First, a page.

Lawsuit: Failure to Address Public Health Crisis Risks Community Catastrophe
ATLANTA – The Southern Poverty Law Center (SPLC) and Asian Americans Advancing Justice-Atlanta, with pro bono assistance from the law firm of Kilpatrick Townsend, filed a lawsuit today seeking the immediate release of people held at three immigrant detention centers in south Georgia where they are at great risk of contracting COVID-19 due to their health.
The lawsuit warns of a catastrophe at the privately operated detention centers, including Stewart Detention Center in Lumpkin, Georgia, Folkston ICE Processing Center in Folkston, Georgia and Irwin County Detention Center in Ocilla, Georgia, as well as the surrounding communities, if U.S. Immigration and Customs Enforcement (ICE) fails to take meaningful action to safeguard the health of these detained people.
“Despite my very serious conditions, I have not received any special treatment, medical evaluations, or information regarding the coronavirus,” said Joseph Lloyd Thompson, a longtime Georgia resident, who suffers from multiple ailments, including a severe aneurysm in his heart. “In fact, even with this increased risk, they didn’t give me any of my medication from about March 4, 2020 to March 26, 2020. This was really upsetting and stressful because my medication is crucial for controlling my symptoms so that my heart doesn’t become overworked and stressed.”
The lawsuit was filed on behalf of civil detainees with a range of pre-existing conditions that make them especially medically vulnerable to COVID-19, which is highly contagious and known to thrive in environments such as jails and detention centers where people are held in close quarters. The substandard conditions of these three privately operated immigrant detention centers, which have been cited by the federal government in the past for poor hygiene and sanitation and inadequate medical care, only exacerbate conditions favorable for transmission of the virus.
“It is both illegal and unconscionable for ICE to continue to hold these individuals knowing their lives are in greater jeopardy every minute they remain imprisoned under these appalling conditions,” said Rebecca Cassler, an attorney with the Southern Poverty Law Center’s Immigrant Justice Project.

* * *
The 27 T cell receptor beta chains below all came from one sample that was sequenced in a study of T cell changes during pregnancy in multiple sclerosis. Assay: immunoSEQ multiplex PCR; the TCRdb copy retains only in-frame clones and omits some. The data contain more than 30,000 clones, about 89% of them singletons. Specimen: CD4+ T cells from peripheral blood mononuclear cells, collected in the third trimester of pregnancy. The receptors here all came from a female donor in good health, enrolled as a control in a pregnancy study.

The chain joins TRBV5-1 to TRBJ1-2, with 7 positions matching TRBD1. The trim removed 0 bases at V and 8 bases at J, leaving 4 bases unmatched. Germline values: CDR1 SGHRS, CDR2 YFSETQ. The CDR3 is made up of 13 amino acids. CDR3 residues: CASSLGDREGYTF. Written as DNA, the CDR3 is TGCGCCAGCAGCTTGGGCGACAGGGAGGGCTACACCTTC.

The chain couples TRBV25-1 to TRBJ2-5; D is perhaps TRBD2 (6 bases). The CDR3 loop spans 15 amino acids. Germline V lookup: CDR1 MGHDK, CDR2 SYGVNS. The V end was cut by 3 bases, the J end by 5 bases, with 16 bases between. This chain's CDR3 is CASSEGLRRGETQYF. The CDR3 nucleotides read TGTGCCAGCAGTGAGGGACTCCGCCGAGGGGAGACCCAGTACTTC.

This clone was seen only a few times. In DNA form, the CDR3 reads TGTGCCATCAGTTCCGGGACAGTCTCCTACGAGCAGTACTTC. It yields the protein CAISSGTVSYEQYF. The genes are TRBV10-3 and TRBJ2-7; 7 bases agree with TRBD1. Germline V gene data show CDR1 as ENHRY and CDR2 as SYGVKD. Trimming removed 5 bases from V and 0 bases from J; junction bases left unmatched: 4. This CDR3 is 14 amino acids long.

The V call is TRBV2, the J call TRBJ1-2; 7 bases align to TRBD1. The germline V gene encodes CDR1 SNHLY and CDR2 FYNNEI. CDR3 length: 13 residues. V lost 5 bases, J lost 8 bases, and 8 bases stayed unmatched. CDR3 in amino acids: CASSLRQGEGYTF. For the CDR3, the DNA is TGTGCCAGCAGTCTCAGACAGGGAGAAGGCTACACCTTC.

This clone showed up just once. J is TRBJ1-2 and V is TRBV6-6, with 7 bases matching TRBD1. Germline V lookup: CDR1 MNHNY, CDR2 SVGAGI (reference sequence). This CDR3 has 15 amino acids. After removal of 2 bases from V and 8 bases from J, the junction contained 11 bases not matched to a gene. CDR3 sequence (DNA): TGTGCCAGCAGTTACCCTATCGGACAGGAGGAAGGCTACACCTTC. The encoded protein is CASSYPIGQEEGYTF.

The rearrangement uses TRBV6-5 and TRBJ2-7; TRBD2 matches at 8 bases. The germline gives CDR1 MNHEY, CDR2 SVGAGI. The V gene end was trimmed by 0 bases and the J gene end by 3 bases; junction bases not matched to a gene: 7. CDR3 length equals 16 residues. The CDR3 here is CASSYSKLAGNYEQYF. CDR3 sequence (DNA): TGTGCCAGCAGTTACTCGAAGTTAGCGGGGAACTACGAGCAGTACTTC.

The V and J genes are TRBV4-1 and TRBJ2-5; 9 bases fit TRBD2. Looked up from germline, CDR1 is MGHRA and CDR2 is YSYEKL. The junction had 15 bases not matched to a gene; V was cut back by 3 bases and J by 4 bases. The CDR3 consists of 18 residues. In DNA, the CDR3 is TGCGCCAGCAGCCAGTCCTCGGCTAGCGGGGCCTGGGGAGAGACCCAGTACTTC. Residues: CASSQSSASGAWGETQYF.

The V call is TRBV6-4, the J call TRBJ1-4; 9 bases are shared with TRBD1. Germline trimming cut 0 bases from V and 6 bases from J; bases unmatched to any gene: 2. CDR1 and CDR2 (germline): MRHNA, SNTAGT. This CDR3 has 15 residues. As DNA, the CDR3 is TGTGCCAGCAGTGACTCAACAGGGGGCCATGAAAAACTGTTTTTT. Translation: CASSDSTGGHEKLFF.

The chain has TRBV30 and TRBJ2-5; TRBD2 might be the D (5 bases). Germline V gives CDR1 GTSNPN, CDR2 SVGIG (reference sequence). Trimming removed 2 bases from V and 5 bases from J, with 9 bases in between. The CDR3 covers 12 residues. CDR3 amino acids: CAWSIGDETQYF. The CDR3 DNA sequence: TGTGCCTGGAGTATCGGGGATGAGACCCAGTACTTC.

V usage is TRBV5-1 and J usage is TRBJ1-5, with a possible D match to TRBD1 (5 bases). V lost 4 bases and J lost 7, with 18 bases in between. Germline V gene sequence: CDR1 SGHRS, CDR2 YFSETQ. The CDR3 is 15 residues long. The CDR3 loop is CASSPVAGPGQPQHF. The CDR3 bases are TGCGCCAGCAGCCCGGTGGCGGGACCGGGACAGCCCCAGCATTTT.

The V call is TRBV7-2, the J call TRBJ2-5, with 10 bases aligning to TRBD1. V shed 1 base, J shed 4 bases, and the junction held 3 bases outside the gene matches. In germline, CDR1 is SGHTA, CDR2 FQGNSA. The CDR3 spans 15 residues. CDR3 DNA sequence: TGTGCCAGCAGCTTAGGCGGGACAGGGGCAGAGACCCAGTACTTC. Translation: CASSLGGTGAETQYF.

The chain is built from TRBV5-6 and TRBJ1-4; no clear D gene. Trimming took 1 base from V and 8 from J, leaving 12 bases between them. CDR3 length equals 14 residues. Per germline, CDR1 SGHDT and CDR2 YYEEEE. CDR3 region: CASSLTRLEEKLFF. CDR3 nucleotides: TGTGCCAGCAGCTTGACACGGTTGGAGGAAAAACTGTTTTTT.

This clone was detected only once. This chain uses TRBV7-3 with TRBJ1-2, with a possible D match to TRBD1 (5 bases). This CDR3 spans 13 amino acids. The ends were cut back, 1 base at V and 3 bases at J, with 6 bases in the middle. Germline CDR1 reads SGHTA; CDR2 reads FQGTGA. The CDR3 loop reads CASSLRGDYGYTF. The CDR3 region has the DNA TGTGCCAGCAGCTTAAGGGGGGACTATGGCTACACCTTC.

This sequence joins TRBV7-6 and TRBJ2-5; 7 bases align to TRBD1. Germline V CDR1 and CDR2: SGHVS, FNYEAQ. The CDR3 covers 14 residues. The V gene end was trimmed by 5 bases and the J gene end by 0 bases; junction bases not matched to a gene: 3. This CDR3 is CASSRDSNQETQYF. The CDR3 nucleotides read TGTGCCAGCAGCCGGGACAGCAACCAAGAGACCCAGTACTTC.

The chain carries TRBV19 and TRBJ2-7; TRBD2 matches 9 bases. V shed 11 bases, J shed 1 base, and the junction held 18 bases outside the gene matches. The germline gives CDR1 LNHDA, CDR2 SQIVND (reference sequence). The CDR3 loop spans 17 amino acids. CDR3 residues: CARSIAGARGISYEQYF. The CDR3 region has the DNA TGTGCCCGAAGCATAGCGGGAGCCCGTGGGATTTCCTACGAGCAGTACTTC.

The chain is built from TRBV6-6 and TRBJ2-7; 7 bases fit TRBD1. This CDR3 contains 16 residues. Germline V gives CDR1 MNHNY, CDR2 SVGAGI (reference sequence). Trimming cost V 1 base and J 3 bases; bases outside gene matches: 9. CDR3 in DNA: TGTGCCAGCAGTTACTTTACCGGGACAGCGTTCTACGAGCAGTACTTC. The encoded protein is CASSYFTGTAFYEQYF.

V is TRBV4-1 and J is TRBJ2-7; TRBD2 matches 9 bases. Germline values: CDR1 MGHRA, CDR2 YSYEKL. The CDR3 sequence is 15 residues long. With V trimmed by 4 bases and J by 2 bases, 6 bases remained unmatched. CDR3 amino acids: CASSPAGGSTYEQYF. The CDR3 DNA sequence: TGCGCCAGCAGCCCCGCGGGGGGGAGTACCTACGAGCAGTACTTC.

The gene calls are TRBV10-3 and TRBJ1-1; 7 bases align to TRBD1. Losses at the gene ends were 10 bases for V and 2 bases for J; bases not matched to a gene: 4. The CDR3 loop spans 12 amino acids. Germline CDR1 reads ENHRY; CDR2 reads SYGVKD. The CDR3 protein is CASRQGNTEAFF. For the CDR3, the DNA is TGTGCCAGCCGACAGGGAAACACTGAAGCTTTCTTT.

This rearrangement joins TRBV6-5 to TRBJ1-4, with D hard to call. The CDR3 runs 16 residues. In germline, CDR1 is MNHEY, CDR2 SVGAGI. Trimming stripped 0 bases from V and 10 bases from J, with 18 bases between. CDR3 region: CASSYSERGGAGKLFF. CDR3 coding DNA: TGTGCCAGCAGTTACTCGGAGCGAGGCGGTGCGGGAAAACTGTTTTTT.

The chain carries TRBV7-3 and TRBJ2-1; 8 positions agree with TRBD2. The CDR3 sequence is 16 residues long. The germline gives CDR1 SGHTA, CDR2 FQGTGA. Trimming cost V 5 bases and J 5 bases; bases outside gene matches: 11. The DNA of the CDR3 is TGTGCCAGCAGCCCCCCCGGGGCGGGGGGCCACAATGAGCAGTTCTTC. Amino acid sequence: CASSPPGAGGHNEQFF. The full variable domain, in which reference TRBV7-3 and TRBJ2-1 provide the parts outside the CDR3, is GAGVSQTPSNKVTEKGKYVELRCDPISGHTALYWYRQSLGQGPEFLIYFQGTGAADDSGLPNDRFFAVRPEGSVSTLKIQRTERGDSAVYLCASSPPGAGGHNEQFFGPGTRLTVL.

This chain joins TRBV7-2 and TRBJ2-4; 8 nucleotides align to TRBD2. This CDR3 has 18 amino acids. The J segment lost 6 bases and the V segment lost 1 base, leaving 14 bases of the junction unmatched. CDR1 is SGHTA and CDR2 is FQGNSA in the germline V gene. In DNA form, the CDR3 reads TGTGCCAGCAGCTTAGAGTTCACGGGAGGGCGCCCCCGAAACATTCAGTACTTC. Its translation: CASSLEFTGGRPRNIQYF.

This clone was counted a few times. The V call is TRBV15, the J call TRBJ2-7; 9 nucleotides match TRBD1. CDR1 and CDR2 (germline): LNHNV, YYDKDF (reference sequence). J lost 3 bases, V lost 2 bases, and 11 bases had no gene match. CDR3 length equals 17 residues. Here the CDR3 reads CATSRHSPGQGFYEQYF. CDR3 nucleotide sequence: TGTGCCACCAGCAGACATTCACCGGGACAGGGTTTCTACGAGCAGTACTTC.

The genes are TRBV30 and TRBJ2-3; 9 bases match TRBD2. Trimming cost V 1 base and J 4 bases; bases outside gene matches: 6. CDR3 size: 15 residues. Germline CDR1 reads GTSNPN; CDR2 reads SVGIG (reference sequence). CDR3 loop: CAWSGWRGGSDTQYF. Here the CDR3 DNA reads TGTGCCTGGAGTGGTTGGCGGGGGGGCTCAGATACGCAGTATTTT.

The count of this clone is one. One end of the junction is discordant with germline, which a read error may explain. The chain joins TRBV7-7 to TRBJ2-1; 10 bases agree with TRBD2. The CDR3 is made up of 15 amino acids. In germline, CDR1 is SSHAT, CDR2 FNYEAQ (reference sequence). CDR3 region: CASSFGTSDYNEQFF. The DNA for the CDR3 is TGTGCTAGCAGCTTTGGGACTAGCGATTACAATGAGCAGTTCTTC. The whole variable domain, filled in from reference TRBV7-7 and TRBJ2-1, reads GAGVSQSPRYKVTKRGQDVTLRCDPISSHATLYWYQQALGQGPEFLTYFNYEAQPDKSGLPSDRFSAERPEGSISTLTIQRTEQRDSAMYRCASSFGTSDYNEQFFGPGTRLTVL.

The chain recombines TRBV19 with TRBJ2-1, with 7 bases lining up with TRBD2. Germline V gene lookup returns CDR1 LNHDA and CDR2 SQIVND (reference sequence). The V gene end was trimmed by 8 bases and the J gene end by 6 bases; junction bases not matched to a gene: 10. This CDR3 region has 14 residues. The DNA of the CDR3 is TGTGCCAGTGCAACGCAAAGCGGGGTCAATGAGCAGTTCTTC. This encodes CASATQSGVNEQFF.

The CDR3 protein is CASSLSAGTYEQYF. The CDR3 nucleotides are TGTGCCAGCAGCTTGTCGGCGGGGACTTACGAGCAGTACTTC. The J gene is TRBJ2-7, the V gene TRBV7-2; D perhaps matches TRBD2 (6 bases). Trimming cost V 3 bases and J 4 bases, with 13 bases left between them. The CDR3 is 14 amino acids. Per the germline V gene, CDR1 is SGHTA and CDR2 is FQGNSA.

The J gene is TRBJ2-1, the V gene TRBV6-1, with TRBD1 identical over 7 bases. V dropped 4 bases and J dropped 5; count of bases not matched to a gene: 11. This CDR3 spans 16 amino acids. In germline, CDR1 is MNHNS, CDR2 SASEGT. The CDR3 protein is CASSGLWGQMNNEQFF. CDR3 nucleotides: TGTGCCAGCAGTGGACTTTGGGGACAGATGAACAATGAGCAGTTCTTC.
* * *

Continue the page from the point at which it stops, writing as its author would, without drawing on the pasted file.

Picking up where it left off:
“Even in normal times, incarceration is detrimental to the health of the people locked inside,” said Hillary Li, an attorney with Asian Americans Advancing Justice-Atlanta. “That ICE insists on continuing to jail people during a global pandemic, particularly those who already suffer serious illness, is heartless. If ICE waits until COVID-19 is ripping through the facility to release them, it will be far too late.”
The Southern Poverty Law Center, based in Alabama with offices in Florida, Georgia, Louisiana, Mississippi and Washington, D.C., is a catalyst for racial justice in the South and beyond, working in partnership with communities to dismantle white supremacy, strengthen intersectional movements, and advance the human rights of all people. For more information, see www.splcenter.org and follow us on social media: Southern Poverty Law Center on Facebook and @splcenter on Twitter.
The SPLC represents immigrants facing deportation in five different detention centers. Learn more about SPLC's Southeast Immigrant Freedom Initiative.
Asian Americans Advancing Justice - Atlanta (Advancing Justice-Atlanta) is the first legal advocacy nonprofit dedicated to the civil rights of Asian Americans, Native Hawaiians, and Pacific Islanders in Georgia and the Southeast. Our mission is to protect and promote the civil and human rights of Asian Americans, Native Hawaiians, and Pacific Islanders in Georgia and the Southeast through policy advocacy, legal services, organizing & civic engagement, and impact litigation.